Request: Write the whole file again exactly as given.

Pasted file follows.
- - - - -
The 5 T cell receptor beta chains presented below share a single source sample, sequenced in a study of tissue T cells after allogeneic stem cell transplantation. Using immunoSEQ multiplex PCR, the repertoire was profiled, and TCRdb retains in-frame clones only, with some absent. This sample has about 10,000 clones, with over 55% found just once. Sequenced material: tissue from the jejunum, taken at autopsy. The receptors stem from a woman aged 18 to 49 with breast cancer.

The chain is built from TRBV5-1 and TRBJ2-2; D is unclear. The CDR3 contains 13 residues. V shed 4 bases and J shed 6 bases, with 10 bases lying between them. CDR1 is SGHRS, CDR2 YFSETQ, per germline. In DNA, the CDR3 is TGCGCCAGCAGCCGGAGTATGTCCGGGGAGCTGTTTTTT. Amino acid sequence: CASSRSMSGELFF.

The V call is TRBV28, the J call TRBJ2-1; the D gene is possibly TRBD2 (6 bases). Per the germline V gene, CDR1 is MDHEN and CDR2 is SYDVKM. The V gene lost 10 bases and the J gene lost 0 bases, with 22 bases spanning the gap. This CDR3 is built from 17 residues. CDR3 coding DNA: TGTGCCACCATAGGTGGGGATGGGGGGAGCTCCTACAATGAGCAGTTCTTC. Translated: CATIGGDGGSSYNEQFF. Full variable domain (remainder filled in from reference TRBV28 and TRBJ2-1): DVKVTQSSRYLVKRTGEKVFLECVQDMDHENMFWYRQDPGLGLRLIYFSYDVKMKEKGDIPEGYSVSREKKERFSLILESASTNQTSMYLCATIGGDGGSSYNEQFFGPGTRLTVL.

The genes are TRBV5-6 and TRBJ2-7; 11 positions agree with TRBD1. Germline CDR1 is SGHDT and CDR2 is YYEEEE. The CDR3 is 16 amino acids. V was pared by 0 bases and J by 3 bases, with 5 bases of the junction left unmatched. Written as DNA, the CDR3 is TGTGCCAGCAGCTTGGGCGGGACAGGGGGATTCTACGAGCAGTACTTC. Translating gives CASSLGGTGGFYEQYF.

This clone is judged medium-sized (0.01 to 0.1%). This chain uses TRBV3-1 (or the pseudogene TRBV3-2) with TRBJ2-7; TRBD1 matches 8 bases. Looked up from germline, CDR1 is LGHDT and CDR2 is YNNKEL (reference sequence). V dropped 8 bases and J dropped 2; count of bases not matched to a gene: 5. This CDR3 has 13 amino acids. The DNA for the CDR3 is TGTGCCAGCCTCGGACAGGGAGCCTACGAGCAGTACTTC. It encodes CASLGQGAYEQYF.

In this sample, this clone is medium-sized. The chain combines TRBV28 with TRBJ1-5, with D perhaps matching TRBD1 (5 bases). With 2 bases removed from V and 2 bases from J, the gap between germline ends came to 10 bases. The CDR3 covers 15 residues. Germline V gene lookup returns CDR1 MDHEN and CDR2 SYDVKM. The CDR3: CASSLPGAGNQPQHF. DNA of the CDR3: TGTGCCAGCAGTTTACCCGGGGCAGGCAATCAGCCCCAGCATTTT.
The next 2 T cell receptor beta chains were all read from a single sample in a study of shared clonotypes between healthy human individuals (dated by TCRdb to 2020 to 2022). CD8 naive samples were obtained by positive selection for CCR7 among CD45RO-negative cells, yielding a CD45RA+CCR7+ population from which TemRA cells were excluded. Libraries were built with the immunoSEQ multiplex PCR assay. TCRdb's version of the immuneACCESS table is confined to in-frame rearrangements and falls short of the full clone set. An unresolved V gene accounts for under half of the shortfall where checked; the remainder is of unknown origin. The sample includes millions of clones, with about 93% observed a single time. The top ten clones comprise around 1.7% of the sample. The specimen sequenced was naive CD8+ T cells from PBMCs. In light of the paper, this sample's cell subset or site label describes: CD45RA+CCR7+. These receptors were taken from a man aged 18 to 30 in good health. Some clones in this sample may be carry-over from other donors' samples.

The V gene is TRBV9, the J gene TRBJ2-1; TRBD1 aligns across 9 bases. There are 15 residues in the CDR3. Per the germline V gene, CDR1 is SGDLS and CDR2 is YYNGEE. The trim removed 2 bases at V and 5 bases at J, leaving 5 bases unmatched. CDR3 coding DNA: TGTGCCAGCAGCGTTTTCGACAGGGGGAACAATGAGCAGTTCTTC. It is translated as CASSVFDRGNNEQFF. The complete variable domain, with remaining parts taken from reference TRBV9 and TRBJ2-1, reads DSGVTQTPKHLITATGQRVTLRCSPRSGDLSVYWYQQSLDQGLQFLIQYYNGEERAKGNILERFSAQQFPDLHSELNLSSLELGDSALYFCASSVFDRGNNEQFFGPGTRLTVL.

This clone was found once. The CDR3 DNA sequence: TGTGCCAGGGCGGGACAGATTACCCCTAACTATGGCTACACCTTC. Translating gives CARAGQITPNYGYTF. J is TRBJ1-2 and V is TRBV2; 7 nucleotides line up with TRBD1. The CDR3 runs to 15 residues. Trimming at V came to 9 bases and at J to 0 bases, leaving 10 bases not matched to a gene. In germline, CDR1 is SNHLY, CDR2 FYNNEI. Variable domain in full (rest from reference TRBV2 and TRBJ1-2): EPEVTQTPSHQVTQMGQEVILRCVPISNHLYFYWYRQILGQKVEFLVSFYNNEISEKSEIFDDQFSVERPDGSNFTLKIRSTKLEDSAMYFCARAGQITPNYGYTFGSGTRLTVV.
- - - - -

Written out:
The 5 T cell receptor beta chains presented below share a single source sample, sequenced in a study of tissue T cells after allogeneic stem cell transplantation. Using immunoSEQ multiplex PCR, the repertoire was profiled, and TCRdb retains in-frame clones only, with some absent. This sample has about 10,000 clones, with over 55% found just once. Sequenced material: tissue from the jejunum, taken at autopsy. The receptors stem from a woman aged 18 to 49 with breast cancer.

The chain is built from TRBV5-1 and TRBJ2-2; D is unclear. The CDR3 contains 13 residues. V shed 4 bases and J shed 6 bases, with 10 bases lying between them. CDR1 is SGHRS, CDR2 YFSETQ, per germline. In DNA, the CDR3 is TGCGCCAGCAGCCGGAGTATGTCCGGGGAGCTGTTTTTT. Amino acid sequence: CASSRSMSGELFF.

The V call is TRBV28, the J call TRBJ2-1; the D gene is possibly TRBD2 (6 bases). Per the germline V gene, CDR1 is MDHEN and CDR2 is SYDVKM. The V gene lost 10 bases and the J gene lost 0 bases, with 22 bases spanning the gap. This CDR3 is built from 17 residues. CDR3 coding DNA: TGTGCCACCATAGGTGGGGATGGGGGGAGCTCCTACAATGAGCAGTTCTTC. Translated: CATIGGDGGSSYNEQFF. Full variable domain (remainder filled in from reference TRBV28 and TRBJ2-1): DVKVTQSSRYLVKRTGEKVFLECVQDMDHENMFWYRQDPGLGLRLIYFSYDVKMKEKGDIPEGYSVSREKKERFSLILESASTNQTSMYLCATIGGDGGSSYNEQFFGPGTRLTVL.

The genes are TRBV5-6 and TRBJ2-7; 11 positions agree with TRBD1. Germline CDR1 is SGHDT and CDR2 is YYEEEE. The CDR3 is 16 amino acids. V was pared by 0 bases and J by 3 bases, with 5 bases of the junction left unmatched. Written as DNA, the CDR3 is TGTGCCAGCAGCTTGGGCGGGACAGGGGGATTCTACGAGCAGTACTTC. Translating gives CASSLGGTGGFYEQYF.

This clone is judged medium-sized (0.01 to 0.1%). This chain uses TRBV3-1 (or the pseudogene TRBV3-2) with TRBJ2-7; TRBD1 matches 8 bases. Looked up from germline, CDR1 is LGHDT and CDR2 is YNNKEL (reference sequence). V dropped 8 bases and J dropped 2; count of bases not matched to a gene: 5. This CDR3 has 13 amino acids. The DNA for the CDR3 is TGTGCCAGCCTCGGACAGGGAGCCTACGAGCAGTACTTC. It encodes CASLGQGAYEQYF.

In this sample, this clone is medium-sized. The chain combines TRBV28 with TRBJ1-5, with D perhaps matching TRBD1 (5 bases). With 2 bases removed from V and 2 bases from J, the gap between germline ends came to 10 bases. The CDR3 covers 15 residues. Germline V gene lookup returns CDR1 MDHEN and CDR2 SYDVKM. The CDR3: CASSLPGAGNQPQHF. DNA of the CDR3: TGTGCCAGCAGTTTACCCGGGGCAGGCAATCAGCCCCAGCATTTT.
The next 2 T cell receptor beta chains were all read from a single sample in a study of shared clonotypes between healthy human individuals (dated by TCRdb to 2020 to 2022). CD8 naive samples were obtained by positive selection for CCR7 among CD45RO-negative cells, yielding a CD45RA+CCR7+ population from which TemRA cells were excluded. Libraries were built with the immunoSEQ multiplex PCR assay. TCRdb's version of the immuneACCESS table is confined to in-frame rearrangements and falls short of the full clone set. An unresolved V gene accounts for under half of the shortfall where checked; the remainder is of unknown origin. The sample includes millions of clones, with about 93% observed a single time. The top ten clones comprise around 1.7% of the sample. The specimen sequenced was naive CD8+ T cells from PBMCs. In light of the paper, this sample's cell subset or site label describes: CD45RA+CCR7+. These receptors were taken from a man aged 18 to 30 in good health. Some clones in this sample may be carry-over from other donors' samples.

The V gene is TRBV9, the J gene TRBJ2-1; TRBD1 aligns across 9 bases. There are 15 residues in the CDR3. Per the germline V gene, CDR1 is SGDLS and CDR2 is YYNGEE. The trim removed 2 bases at V and 5 bases at J, leaving 5 bases unmatched. CDR3 coding DNA: TGTGCCAGCAGCGTTTTCGACAGGGGGAACAATGAGCAGTTCTTC. It is translated as CASSVFDRGNNEQFF. The complete variable domain, with remaining parts taken from reference TRBV9 and TRBJ2-1, reads DSGVTQTPKHLITATGQRVTLRCSPRSGDLSVYWYQQSLDQGLQFLIQYYNGEERAKGNILERFSAQQFPDLHSELNLSSLELGDSALYFCASSVFDRGNNEQFFGPGTRLTVL.

This clone was found once. The CDR3 DNA sequence: TGTGCCAGGGCGGGACAGATTACCCCTAACTATGGCTACACCTTC. Translating gives CARAGQITPNYGYTF. J is TRBJ1-2 and V is TRBV2; 7 nucleotides line up with TRBD1. The CDR3 runs to 15 residues. Trimming at V came to 9 bases and at J to 0 bases, leaving 10 bases not matched to a gene. In germline, CDR1 is SNHLY, CDR2 FYNNEI. Variable domain in full (rest from reference TRBV2 and TRBJ1-2): EPEVTQTPSHQVTQMGQEVILRCVPISNHLYFYWYRQILGQKVEFLVSFYNNEISEKSEIFDDQFSVERPDGSNFTLKIRSTKLEDSAMYFCARAGQITPNYGYTFGSGTRLTVV.